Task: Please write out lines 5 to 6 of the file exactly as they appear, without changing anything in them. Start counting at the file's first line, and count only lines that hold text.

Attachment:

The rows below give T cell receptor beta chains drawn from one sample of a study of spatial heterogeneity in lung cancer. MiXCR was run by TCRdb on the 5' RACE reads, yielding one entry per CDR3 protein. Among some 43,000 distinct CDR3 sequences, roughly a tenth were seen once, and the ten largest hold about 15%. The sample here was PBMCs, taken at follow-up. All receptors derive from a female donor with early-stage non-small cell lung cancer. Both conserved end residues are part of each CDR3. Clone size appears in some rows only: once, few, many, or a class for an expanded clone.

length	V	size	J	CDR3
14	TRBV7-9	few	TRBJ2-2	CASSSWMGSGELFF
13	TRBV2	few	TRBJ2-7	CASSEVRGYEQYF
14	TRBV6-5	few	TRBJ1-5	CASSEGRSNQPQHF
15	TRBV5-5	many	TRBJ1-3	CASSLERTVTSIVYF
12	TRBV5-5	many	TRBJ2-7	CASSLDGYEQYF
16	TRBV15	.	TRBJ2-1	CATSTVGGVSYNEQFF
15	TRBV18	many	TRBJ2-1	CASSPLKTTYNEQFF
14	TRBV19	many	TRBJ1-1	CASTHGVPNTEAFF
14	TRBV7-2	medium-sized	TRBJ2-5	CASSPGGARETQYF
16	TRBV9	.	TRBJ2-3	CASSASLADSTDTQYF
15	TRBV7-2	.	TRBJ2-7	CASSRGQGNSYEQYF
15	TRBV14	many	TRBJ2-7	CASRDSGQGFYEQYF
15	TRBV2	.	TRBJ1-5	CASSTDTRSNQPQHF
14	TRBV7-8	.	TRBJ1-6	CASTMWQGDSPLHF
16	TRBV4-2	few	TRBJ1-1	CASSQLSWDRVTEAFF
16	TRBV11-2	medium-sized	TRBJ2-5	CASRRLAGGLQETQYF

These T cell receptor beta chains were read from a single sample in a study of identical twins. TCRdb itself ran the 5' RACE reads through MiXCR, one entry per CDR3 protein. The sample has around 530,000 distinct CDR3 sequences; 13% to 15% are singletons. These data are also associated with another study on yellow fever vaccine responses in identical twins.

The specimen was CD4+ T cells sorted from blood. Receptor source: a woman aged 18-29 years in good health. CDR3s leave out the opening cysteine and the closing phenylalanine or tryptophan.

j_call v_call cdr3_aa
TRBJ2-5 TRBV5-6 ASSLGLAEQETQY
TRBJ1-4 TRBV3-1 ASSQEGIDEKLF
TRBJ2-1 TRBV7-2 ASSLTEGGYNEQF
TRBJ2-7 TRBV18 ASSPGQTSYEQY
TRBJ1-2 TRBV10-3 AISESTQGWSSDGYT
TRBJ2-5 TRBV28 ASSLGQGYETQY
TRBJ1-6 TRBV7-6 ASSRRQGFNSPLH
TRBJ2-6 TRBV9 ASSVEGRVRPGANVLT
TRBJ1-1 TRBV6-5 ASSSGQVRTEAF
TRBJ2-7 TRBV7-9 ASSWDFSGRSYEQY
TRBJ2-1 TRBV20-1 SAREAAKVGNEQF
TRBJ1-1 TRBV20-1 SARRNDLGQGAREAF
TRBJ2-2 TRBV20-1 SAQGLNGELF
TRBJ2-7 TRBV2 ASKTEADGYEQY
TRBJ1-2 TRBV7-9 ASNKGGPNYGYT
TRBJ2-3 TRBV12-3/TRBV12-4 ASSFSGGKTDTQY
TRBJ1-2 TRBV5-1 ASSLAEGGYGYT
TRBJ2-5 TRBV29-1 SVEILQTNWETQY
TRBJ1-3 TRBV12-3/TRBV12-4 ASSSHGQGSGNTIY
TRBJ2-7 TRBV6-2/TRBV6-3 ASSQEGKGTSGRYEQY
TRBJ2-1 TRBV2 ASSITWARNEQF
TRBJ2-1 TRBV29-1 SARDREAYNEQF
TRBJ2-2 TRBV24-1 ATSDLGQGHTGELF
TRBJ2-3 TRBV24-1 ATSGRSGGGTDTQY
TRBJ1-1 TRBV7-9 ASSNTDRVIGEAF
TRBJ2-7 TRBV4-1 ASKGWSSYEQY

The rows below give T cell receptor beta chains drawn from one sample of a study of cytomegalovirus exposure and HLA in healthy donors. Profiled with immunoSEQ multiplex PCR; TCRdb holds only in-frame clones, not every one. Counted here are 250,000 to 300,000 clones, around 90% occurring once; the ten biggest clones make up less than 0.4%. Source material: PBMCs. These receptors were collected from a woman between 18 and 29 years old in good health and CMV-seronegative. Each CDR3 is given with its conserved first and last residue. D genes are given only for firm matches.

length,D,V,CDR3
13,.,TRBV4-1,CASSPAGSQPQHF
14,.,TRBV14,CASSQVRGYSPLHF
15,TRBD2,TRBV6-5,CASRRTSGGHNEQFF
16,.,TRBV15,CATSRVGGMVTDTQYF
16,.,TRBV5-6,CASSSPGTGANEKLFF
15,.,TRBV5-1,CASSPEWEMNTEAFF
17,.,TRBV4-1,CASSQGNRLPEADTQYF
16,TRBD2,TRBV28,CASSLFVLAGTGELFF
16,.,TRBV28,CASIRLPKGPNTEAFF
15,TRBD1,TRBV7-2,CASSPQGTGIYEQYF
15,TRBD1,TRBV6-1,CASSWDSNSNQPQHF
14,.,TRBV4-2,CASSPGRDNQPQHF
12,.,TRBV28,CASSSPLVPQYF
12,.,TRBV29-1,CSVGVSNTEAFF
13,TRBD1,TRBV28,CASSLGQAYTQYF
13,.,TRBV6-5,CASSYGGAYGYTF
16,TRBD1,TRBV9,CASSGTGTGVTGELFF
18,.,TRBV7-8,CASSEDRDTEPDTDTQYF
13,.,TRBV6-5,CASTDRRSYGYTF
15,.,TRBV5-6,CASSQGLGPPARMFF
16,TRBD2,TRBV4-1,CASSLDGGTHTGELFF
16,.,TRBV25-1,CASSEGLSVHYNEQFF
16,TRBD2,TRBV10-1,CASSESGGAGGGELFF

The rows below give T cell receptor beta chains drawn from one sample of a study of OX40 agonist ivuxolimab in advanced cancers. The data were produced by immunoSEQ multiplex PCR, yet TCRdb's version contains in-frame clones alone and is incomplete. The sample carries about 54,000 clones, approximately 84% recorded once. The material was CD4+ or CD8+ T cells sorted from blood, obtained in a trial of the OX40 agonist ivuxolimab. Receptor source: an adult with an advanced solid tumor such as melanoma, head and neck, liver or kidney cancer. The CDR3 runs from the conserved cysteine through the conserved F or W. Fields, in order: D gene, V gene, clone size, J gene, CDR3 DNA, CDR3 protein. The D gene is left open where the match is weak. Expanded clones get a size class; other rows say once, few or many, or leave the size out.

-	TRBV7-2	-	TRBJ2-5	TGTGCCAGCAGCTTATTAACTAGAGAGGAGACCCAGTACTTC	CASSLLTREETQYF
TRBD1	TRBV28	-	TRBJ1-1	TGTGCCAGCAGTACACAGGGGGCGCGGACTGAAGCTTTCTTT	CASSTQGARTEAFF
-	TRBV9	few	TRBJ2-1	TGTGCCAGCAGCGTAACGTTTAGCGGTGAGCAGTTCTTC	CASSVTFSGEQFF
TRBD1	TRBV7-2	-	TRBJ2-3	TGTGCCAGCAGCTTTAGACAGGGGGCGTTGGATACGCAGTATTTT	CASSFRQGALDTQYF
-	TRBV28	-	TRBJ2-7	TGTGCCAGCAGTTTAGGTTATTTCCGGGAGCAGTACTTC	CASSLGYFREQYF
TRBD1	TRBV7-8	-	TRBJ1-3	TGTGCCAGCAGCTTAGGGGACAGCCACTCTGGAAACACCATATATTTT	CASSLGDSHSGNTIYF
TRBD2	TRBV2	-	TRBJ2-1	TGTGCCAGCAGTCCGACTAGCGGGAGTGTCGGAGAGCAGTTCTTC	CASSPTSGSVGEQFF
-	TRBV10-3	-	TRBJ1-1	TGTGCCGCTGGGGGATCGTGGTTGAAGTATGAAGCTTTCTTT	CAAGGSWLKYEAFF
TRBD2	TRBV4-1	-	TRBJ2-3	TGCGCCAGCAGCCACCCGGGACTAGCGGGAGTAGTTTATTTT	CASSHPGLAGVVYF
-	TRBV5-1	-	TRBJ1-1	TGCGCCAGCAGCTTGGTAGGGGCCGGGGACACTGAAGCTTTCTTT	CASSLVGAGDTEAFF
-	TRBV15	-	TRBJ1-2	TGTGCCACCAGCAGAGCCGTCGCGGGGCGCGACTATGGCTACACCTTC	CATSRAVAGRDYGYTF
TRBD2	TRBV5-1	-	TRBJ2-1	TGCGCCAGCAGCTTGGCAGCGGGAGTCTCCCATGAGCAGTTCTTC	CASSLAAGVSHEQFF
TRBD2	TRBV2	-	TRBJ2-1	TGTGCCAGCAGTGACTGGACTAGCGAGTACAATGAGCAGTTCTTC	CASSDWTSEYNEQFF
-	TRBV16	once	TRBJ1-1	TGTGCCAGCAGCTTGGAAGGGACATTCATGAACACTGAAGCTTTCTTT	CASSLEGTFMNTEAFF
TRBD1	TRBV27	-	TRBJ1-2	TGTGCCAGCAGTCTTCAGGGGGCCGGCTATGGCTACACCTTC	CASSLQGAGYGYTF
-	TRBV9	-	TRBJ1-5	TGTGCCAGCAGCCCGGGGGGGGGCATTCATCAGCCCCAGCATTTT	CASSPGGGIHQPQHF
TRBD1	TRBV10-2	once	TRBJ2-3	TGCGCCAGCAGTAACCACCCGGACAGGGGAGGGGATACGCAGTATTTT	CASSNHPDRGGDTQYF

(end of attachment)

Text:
14	TRBV6-5	few	TRBJ1-5	CASSEGRSNQPQHF
15	TRBV5-5	many	TRBJ1-3	CASSLERTVTSIVYF